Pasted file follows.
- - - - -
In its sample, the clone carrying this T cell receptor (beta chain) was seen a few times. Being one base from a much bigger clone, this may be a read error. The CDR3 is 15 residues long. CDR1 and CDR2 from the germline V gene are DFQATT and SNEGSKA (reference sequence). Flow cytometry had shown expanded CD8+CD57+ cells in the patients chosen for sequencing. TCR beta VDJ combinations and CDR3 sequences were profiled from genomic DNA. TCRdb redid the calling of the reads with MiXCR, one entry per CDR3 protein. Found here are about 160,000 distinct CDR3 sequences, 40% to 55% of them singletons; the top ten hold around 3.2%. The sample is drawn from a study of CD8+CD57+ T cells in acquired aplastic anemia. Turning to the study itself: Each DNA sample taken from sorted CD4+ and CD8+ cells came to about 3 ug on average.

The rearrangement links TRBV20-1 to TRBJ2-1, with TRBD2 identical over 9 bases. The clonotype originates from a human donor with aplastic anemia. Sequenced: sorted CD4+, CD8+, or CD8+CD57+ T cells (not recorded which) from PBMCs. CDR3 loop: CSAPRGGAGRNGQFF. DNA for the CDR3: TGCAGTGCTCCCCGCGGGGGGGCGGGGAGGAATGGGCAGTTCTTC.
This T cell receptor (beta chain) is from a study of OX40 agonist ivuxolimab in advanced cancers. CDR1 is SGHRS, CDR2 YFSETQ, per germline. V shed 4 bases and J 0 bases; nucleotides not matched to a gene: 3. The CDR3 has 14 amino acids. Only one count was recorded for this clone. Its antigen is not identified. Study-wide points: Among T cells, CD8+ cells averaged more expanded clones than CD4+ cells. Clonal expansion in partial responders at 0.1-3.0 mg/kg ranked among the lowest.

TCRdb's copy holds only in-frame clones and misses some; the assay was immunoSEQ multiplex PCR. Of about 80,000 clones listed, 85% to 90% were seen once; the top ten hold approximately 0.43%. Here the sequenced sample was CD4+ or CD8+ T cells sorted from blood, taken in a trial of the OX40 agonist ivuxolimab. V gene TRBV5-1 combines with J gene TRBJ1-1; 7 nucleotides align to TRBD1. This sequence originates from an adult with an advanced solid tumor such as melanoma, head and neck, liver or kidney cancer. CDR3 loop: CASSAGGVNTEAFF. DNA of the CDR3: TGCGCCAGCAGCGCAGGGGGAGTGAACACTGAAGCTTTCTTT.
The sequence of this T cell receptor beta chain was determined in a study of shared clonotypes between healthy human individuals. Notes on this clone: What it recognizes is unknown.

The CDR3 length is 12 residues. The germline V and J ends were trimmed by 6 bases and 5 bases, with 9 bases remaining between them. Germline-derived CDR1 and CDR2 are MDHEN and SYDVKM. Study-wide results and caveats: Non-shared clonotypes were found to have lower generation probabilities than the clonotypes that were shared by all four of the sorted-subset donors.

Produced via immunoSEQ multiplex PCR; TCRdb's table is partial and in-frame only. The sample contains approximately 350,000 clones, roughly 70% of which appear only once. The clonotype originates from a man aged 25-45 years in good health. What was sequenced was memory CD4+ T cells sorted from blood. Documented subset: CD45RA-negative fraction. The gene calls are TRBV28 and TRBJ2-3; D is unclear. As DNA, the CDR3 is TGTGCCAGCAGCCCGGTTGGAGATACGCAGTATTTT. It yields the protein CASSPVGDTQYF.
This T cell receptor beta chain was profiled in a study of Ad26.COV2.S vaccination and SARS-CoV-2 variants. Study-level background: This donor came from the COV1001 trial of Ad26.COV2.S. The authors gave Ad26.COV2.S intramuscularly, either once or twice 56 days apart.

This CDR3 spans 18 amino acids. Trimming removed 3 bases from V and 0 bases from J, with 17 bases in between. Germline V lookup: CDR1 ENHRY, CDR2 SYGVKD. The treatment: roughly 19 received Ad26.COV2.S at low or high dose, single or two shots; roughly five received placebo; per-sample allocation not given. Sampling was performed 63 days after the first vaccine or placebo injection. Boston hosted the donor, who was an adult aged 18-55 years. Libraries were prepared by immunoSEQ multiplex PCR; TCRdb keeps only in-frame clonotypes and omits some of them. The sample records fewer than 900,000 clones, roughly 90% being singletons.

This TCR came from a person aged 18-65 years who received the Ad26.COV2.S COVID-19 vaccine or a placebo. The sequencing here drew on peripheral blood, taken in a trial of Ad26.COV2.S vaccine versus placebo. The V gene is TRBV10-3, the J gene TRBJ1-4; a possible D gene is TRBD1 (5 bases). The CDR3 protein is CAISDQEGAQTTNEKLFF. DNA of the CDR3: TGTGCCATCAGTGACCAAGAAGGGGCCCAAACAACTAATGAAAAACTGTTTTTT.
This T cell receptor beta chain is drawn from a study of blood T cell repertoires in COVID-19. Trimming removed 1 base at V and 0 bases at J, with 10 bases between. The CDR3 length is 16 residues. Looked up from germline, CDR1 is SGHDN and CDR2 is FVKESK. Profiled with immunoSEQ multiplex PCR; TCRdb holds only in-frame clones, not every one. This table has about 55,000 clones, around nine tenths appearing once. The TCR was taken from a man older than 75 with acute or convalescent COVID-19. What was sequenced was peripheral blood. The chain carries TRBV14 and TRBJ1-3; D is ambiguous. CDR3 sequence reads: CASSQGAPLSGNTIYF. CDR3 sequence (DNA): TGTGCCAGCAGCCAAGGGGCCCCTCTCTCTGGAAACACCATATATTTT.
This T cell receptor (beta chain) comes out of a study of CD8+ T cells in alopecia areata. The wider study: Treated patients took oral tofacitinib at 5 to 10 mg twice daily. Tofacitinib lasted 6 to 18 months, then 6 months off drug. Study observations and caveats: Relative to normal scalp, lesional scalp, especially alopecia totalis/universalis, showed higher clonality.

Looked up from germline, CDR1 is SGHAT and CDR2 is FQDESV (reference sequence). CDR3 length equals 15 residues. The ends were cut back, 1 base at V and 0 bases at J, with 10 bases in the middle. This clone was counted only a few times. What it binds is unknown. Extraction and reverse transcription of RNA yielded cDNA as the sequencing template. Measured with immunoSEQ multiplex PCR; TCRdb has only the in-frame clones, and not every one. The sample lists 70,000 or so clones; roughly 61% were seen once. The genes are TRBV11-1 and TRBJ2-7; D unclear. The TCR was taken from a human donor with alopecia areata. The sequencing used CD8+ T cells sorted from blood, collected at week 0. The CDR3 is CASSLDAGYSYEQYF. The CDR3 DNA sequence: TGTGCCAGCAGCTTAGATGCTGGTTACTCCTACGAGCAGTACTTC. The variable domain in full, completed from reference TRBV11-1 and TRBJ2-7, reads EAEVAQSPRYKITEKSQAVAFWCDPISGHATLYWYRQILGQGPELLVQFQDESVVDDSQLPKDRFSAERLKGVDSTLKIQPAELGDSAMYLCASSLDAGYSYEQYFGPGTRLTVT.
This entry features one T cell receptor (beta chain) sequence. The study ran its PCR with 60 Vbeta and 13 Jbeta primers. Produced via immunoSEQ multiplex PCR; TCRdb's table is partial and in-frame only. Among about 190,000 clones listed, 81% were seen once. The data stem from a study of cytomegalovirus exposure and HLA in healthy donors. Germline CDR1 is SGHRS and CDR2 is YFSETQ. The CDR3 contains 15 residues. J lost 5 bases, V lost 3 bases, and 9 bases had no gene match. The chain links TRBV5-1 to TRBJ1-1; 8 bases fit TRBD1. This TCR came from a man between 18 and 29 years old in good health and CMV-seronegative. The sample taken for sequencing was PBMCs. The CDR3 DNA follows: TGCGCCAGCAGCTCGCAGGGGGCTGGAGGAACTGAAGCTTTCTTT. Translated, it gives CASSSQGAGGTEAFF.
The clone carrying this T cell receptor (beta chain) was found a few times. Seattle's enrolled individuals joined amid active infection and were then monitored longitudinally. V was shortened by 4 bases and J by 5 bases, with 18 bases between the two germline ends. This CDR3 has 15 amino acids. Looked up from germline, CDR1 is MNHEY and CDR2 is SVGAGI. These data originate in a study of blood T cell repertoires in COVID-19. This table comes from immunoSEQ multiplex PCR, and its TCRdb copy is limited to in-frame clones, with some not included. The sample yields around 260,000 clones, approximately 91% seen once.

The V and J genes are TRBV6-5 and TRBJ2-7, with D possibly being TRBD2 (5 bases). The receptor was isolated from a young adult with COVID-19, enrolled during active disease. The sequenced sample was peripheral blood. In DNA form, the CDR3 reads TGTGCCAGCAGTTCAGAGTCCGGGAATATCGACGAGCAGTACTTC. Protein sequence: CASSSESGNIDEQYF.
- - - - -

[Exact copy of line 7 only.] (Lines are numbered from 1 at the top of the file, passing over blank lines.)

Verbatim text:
Produced via immunoSEQ multiplex PCR; TCRdb's table is partial and in-frame only. The sample contains approximately 350,000 clones, roughly 70% of which appear only once. The clonotype originates from a man aged 25-45 years in good health. What was sequenced was memory CD4+ T cells sorted from blood. Documented subset: CD45RA-negative fraction. The gene calls are TRBV28 and TRBJ2-3; D is unclear. As DNA, the CDR3 is TGTGCCAGCAGCCCGGTTGGAGATACGCAGTATTTT. It yields the protein CASSPVGDTQYF.